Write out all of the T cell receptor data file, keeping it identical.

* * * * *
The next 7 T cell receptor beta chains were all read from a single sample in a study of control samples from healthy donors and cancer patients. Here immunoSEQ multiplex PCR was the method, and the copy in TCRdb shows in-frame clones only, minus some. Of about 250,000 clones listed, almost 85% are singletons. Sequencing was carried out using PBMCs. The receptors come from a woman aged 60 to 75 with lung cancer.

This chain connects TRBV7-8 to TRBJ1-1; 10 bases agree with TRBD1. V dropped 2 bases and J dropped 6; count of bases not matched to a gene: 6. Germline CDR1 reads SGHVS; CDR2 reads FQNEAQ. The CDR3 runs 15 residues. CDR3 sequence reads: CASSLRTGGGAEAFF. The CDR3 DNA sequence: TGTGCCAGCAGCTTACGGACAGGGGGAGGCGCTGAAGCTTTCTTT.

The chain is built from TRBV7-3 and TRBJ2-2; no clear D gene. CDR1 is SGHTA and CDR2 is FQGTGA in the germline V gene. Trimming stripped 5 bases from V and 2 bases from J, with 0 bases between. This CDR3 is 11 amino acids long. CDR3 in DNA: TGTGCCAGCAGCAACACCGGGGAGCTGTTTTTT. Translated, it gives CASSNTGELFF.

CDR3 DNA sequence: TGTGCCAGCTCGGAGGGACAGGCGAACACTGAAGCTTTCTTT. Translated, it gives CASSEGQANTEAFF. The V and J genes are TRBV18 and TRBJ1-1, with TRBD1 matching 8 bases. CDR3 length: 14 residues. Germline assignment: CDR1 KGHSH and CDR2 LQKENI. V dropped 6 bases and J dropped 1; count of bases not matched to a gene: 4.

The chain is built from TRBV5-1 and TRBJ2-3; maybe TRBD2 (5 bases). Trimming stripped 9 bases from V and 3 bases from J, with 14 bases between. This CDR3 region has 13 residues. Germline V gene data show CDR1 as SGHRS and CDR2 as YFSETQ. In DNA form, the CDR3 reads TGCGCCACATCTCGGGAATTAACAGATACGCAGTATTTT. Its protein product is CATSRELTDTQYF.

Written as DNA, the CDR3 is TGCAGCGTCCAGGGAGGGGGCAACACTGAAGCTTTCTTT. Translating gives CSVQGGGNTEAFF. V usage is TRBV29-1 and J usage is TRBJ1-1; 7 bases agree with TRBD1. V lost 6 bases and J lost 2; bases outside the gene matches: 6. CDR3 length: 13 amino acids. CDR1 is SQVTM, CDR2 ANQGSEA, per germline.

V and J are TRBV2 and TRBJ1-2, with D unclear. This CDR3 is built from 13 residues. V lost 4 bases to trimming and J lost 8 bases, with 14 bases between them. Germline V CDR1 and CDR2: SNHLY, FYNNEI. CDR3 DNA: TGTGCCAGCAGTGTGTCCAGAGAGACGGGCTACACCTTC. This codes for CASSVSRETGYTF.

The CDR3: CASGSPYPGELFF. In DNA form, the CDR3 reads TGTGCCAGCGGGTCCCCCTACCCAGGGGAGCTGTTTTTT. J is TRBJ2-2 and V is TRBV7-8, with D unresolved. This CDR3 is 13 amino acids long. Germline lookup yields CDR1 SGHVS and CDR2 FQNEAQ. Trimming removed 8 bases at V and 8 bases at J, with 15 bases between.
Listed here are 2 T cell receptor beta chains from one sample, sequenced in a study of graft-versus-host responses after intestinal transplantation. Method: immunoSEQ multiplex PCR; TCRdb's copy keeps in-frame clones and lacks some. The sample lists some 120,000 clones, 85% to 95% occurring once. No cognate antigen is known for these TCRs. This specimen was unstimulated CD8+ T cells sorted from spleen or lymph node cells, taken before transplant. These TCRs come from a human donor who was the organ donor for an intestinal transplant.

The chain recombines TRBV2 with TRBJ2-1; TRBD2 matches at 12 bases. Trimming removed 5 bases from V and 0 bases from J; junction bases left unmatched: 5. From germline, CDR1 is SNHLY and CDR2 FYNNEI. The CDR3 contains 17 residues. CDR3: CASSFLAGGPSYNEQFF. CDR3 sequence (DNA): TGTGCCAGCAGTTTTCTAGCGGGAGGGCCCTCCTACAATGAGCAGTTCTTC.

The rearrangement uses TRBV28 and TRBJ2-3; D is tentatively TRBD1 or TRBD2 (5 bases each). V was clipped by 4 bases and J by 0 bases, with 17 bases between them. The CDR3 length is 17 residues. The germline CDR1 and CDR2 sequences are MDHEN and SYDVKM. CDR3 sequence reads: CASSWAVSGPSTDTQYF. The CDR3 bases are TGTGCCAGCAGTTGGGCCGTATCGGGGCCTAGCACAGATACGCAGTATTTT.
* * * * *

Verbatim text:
The next 7 T cell receptor beta chains were all read from a single sample in a study of control samples from healthy donors and cancer patients. Here immunoSEQ multiplex PCR was the method, and the copy in TCRdb shows in-frame clones only, minus some. Of about 250,000 clones listed, almost 85% are singletons. Sequencing was carried out using PBMCs. The receptors come from a woman aged 60 to 75 with lung cancer.

This chain connects TRBV7-8 to TRBJ1-1; 10 bases agree with TRBD1. V dropped 2 bases and J dropped 6; count of bases not matched to a gene: 6. Germline CDR1 reads SGHVS; CDR2 reads FQNEAQ. The CDR3 runs 15 residues. CDR3 sequence reads: CASSLRTGGGAEAFF. The CDR3 DNA sequence: TGTGCCAGCAGCTTACGGACAGGGGGAGGCGCTGAAGCTTTCTTT.

The chain is built from TRBV7-3 and TRBJ2-2; no clear D gene. CDR1 is SGHTA and CDR2 is FQGTGA in the germline V gene. Trimming stripped 5 bases from V and 2 bases from J, with 0 bases between. This CDR3 is 11 amino acids long. CDR3 in DNA: TGTGCCAGCAGCAACACCGGGGAGCTGTTTTTT. Translated, it gives CASSNTGELFF.

CDR3 DNA sequence: TGTGCCAGCTCGGAGGGACAGGCGAACACTGAAGCTTTCTTT. Translated, it gives CASSEGQANTEAFF. The V and J genes are TRBV18 and TRBJ1-1, with TRBD1 matching 8 bases. CDR3 length: 14 residues. Germline assignment: CDR1 KGHSH and CDR2 LQKENI. V dropped 6 bases and J dropped 1; count of bases not matched to a gene: 4.

The chain is built from TRBV5-1 and TRBJ2-3; maybe TRBD2 (5 bases). Trimming stripped 9 bases from V and 3 bases from J, with 14 bases between. This CDR3 region has 13 residues. Germline V gene data show CDR1 as SGHRS and CDR2 as YFSETQ. In DNA form, the CDR3 reads TGCGCCACATCTCGGGAATTAACAGATACGCAGTATTTT. Its protein product is CATSRELTDTQYF.

Written as DNA, the CDR3 is TGCAGCGTCCAGGGAGGGGGCAACACTGAAGCTTTCTTT. Translating gives CSVQGGGNTEAFF. V usage is TRBV29-1 and J usage is TRBJ1-1; 7 bases agree with TRBD1. V lost 6 bases and J lost 2; bases outside the gene matches: 6. CDR3 length: 13 amino acids. CDR1 is SQVTM, CDR2 ANQGSEA, per germline.

V and J are TRBV2 and TRBJ1-2, with D unclear. This CDR3 is built from 13 residues. V lost 4 bases to trimming and J lost 8 bases, with 14 bases between them. Germline V CDR1 and CDR2: SNHLY, FYNNEI. CDR3 DNA: TGTGCCAGCAGTGTGTCCAGAGAGACGGGCTACACCTTC. This codes for CASSVSRETGYTF.

The CDR3: CASGSPYPGELFF. In DNA form, the CDR3 reads TGTGCCAGCGGGTCCCCCTACCCAGGGGAGCTGTTTTTT. J is TRBJ2-2 and V is TRBV7-8, with D unresolved. This CDR3 is 13 amino acids long. Germline lookup yields CDR1 SGHVS and CDR2 FQNEAQ. Trimming removed 8 bases at V and 8 bases at J, with 15 bases between.
Listed here are 2 T cell receptor beta chains from one sample, sequenced in a study of graft-versus-host responses after intestinal transplantation. Method: immunoSEQ multiplex PCR; TCRdb's copy keeps in-frame clones and lacks some. The sample lists some 120,000 clones, 85% to 95% occurring once. No cognate antigen is known for these TCRs. This specimen was unstimulated CD8+ T cells sorted from spleen or lymph node cells, taken before transplant. These TCRs come from a human donor who was the organ donor for an intestinal transplant.

The chain recombines TRBV2 with TRBJ2-1; TRBD2 matches at 12 bases. Trimming removed 5 bases from V and 0 bases from J; junction bases left unmatched: 5. From germline, CDR1 is SNHLY and CDR2 FYNNEI. The CDR3 contains 17 residues. CDR3: CASSFLAGGPSYNEQFF. CDR3 sequence (DNA): TGTGCCAGCAGTTTTCTAGCGGGAGGGCCCTCCTACAATGAGCAGTTCTTC.

The rearrangement uses TRBV28 and TRBJ2-3; D is tentatively TRBD1 or TRBD2 (5 bases each). V was clipped by 4 bases and J by 0 bases, with 17 bases between them. The CDR3 length is 17 residues. The germline CDR1 and CDR2 sequences are MDHEN and SYDVKM. CDR3 sequence reads: CASSWAVSGPSTDTQYF. The CDR3 bases are TGTGCCAGCAGTTGGGCCGTATCGGGGCCTAGCACAGATACGCAGTATTTT.